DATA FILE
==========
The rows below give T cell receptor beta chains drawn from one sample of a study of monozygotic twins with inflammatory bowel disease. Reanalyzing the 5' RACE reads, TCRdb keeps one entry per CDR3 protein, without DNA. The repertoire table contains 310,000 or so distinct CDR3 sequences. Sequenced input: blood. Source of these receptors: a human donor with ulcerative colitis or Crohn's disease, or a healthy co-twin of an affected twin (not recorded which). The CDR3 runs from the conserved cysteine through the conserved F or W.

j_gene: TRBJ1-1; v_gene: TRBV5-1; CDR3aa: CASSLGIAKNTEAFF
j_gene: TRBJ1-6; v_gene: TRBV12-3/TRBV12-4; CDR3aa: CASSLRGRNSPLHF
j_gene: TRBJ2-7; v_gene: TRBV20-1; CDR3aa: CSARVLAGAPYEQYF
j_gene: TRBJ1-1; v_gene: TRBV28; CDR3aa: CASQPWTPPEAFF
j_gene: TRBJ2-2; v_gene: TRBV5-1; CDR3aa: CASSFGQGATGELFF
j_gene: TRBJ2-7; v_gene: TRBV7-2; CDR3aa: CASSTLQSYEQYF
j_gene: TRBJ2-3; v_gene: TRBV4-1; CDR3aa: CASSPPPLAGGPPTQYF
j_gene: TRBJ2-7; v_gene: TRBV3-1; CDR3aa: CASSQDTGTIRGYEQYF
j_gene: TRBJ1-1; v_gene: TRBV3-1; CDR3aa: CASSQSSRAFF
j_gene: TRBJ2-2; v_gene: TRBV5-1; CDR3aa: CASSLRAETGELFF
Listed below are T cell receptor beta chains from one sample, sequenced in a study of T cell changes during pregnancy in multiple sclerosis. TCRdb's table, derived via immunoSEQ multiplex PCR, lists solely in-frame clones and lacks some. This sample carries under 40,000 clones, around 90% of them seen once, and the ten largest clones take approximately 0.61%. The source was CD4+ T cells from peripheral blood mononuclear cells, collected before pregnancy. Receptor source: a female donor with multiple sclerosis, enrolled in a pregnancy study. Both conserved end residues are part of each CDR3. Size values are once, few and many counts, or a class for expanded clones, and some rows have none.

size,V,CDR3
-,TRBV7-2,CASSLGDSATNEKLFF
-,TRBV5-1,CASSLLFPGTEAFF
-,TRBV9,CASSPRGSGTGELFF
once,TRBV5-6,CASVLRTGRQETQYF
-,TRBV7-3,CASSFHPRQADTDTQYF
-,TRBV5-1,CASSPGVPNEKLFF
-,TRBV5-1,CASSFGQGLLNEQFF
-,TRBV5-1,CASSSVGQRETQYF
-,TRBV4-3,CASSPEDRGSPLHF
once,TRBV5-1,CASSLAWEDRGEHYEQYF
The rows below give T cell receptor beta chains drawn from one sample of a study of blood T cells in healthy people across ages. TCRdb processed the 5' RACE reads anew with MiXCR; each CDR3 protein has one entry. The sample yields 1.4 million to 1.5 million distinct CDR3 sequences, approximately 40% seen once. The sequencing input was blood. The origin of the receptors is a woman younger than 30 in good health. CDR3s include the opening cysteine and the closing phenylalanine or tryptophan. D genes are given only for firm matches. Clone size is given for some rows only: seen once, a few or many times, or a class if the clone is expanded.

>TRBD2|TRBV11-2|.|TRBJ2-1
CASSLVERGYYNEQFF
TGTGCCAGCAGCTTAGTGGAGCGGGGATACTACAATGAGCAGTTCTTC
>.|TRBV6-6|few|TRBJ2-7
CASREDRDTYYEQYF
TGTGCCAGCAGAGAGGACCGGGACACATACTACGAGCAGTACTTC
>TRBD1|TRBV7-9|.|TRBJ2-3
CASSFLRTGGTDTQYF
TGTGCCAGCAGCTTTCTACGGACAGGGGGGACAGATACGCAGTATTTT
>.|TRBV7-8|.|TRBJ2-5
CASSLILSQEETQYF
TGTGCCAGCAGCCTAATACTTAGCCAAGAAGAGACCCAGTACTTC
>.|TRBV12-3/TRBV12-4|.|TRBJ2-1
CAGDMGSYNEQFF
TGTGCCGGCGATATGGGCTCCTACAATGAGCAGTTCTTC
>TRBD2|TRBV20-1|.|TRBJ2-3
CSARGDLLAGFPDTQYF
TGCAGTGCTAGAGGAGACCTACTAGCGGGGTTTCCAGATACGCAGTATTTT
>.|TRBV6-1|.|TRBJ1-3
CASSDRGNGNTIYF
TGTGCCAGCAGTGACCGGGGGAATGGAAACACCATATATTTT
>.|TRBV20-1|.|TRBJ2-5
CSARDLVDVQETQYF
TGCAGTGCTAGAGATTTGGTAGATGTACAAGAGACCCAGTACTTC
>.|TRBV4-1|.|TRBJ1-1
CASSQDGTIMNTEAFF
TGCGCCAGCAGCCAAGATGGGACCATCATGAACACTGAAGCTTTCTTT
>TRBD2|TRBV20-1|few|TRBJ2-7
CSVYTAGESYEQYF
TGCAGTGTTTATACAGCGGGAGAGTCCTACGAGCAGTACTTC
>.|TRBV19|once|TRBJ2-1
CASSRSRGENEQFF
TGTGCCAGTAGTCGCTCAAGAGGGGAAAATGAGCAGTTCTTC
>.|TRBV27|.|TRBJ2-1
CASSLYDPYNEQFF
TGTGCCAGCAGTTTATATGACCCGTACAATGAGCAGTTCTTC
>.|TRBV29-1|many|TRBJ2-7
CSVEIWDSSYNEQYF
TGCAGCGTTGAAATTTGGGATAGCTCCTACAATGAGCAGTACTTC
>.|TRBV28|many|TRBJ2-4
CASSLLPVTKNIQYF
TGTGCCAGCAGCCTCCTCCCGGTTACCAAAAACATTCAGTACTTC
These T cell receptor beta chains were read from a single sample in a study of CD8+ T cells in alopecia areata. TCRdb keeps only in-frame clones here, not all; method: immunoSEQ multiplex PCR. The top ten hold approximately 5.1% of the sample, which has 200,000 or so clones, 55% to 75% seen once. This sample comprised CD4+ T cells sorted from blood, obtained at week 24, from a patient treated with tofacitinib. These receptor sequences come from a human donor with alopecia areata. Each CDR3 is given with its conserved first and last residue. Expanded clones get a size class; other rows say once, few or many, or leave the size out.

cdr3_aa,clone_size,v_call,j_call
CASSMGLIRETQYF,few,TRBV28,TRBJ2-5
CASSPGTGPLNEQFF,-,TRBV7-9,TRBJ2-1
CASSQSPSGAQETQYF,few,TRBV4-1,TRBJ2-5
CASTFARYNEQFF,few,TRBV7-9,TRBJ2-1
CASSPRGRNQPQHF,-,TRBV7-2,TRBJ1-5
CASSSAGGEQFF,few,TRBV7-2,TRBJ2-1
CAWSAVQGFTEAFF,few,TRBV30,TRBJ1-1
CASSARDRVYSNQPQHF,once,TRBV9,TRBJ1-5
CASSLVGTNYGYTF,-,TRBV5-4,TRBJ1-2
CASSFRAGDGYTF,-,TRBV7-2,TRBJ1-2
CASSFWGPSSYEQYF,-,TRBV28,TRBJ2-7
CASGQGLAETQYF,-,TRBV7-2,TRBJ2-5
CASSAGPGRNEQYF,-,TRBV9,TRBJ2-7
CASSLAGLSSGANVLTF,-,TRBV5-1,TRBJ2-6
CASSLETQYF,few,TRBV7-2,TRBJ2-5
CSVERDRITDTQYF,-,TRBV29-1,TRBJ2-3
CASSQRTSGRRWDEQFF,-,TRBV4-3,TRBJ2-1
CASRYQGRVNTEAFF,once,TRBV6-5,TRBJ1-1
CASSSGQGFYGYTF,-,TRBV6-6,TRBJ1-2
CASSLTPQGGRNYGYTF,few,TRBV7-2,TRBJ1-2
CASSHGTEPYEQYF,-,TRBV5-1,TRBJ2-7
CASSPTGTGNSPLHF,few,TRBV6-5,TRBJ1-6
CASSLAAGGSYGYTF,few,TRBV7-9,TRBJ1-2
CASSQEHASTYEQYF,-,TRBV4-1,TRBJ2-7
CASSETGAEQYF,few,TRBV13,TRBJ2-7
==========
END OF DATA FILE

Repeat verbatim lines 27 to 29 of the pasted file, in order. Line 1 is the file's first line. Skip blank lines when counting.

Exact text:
TGTGCCAGCAGCTTAGTGGAGCGGGGATACTACAATGAGCAGTTCTTC
>.|TRBV6-6|few|TRBJ2-7
CASREDRDTYYEQYF